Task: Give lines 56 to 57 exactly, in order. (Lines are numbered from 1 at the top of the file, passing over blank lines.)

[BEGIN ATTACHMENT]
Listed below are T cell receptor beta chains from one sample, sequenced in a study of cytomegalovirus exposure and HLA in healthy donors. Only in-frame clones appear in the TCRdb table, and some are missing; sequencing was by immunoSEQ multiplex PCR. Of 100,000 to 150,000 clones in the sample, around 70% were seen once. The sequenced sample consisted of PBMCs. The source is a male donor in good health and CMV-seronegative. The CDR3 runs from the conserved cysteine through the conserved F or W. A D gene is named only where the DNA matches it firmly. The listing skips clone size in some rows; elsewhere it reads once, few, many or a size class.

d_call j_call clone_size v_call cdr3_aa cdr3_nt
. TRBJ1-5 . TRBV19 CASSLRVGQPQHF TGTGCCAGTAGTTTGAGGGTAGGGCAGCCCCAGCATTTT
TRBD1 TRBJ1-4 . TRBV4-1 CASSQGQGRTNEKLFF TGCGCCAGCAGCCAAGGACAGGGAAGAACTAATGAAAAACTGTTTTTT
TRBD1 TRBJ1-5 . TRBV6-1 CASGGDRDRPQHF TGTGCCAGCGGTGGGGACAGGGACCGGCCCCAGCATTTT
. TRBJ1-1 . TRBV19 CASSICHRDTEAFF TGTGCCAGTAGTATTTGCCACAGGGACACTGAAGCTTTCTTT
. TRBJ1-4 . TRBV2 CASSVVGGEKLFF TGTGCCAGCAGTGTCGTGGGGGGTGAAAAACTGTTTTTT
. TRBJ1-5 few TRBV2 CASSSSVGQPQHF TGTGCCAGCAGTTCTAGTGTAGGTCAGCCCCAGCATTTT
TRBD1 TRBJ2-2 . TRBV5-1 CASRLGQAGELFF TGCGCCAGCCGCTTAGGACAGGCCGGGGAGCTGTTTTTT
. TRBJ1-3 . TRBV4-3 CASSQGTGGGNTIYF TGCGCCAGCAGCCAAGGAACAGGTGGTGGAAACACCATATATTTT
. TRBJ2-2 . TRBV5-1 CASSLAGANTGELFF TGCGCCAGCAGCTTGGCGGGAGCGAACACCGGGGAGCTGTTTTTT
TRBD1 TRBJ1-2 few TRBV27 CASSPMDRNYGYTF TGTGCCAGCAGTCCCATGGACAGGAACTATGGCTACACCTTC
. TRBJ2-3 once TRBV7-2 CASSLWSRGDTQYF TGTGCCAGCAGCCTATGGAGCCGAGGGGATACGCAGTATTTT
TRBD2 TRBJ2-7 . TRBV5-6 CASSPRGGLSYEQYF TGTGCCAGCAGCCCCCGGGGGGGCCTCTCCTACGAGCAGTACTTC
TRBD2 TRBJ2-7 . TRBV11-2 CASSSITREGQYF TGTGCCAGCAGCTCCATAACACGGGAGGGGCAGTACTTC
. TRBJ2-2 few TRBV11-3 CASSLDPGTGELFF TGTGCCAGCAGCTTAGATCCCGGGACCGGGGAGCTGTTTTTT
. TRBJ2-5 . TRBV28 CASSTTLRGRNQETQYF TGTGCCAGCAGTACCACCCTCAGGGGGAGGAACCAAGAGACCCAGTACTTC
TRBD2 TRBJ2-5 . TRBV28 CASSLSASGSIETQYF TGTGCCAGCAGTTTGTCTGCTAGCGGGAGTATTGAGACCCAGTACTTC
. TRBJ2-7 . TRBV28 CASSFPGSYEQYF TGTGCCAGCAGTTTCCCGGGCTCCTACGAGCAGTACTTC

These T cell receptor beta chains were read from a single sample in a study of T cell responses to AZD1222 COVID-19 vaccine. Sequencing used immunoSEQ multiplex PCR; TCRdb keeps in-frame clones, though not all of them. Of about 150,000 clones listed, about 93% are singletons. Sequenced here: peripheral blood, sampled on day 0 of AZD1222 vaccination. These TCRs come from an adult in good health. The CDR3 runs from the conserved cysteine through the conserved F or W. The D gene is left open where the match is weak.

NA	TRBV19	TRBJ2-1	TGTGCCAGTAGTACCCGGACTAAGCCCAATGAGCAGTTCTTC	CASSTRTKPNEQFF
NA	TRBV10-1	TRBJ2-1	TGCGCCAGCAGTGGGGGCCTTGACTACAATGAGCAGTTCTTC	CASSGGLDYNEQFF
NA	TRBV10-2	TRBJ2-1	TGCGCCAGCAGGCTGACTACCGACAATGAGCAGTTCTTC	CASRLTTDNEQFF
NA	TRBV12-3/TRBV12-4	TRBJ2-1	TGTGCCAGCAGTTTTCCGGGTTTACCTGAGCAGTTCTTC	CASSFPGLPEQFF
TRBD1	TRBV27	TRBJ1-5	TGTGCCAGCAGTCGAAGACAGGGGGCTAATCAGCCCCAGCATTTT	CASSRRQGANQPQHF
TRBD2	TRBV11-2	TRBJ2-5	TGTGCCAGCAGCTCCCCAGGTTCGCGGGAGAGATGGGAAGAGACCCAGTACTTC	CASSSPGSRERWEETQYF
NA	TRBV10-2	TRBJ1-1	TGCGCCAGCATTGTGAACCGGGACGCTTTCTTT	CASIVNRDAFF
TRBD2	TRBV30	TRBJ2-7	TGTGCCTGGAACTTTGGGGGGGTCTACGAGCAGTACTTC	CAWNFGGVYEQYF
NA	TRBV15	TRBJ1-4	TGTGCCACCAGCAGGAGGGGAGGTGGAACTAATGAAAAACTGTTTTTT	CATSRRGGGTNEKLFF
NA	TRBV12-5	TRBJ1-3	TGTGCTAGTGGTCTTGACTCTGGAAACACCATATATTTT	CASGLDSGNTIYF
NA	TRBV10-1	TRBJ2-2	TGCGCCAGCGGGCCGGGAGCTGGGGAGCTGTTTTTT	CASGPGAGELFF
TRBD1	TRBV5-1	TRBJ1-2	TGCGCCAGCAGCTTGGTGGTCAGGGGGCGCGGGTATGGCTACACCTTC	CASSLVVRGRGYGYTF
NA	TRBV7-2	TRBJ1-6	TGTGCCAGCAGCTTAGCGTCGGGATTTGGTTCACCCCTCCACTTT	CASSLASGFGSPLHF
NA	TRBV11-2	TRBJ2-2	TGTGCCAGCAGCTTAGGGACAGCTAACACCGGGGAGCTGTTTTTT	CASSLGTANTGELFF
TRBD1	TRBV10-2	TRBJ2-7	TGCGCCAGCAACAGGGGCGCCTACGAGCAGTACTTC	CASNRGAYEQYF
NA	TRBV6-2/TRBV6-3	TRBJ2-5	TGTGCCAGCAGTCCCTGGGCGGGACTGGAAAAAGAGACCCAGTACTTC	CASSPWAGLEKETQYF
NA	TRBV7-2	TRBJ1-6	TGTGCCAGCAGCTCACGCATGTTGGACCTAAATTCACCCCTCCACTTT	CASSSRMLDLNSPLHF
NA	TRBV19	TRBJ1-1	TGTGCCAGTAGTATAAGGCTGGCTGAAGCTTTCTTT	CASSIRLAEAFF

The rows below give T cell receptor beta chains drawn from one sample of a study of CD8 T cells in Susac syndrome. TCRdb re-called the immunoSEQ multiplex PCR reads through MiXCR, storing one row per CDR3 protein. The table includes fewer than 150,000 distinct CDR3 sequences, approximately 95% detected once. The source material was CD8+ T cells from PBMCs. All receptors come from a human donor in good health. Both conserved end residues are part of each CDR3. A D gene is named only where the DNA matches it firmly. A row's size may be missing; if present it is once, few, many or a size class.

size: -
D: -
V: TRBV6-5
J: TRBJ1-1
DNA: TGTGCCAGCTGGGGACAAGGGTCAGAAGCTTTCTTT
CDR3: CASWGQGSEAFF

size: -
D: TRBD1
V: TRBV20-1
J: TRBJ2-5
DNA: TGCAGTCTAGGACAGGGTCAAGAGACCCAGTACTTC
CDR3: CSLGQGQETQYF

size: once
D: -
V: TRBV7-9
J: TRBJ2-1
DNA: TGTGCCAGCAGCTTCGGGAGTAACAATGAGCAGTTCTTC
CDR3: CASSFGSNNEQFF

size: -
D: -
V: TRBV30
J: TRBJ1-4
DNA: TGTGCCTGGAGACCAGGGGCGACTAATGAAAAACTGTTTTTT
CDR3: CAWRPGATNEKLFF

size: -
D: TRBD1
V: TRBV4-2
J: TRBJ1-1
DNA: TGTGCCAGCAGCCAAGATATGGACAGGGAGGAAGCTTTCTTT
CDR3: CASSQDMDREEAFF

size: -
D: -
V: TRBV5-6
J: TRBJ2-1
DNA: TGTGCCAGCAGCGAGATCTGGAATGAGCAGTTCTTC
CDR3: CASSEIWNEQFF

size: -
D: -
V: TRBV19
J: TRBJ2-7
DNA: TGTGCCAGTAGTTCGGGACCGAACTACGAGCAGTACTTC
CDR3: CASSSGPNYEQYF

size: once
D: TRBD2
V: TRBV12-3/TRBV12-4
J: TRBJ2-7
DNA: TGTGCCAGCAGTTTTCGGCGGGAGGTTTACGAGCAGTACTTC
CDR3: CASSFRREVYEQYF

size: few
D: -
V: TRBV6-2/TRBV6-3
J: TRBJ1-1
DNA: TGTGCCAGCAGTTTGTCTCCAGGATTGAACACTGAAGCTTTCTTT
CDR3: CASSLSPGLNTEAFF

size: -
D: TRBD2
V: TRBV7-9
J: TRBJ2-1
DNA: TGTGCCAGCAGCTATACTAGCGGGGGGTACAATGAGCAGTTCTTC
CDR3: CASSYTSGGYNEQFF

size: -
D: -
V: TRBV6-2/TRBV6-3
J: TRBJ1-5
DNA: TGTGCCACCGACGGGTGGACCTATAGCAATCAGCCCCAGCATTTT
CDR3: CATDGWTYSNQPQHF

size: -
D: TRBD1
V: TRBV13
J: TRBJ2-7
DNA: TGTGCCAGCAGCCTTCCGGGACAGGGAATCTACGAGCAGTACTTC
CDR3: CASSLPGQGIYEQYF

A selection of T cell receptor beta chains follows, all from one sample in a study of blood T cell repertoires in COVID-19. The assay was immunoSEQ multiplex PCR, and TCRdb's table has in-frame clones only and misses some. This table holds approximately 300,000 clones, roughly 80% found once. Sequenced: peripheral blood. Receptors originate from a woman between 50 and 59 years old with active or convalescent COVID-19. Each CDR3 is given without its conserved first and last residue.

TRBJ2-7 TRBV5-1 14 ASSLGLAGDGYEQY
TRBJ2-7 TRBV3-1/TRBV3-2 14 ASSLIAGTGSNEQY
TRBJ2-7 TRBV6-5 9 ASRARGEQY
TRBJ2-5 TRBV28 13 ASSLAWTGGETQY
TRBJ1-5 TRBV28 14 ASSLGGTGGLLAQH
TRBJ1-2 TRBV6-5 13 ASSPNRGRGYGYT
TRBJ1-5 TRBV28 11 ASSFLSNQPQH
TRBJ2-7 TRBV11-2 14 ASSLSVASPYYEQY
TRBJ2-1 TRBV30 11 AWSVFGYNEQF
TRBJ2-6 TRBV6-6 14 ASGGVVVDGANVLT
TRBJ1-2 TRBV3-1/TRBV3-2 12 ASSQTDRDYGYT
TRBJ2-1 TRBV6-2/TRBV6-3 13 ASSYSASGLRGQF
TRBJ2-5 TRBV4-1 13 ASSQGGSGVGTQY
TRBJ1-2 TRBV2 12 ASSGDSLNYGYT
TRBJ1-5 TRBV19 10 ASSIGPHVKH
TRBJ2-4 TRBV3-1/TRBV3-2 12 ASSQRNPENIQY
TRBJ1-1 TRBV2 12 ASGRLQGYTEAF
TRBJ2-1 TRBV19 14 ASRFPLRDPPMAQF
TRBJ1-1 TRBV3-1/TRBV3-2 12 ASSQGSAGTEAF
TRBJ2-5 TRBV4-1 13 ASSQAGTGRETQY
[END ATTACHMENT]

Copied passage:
DNA: TGTGCCAGCAGCTTCGGGAGTAACAATGAGCAGTTCTTC
CDR3: CASSFGSNNEQFF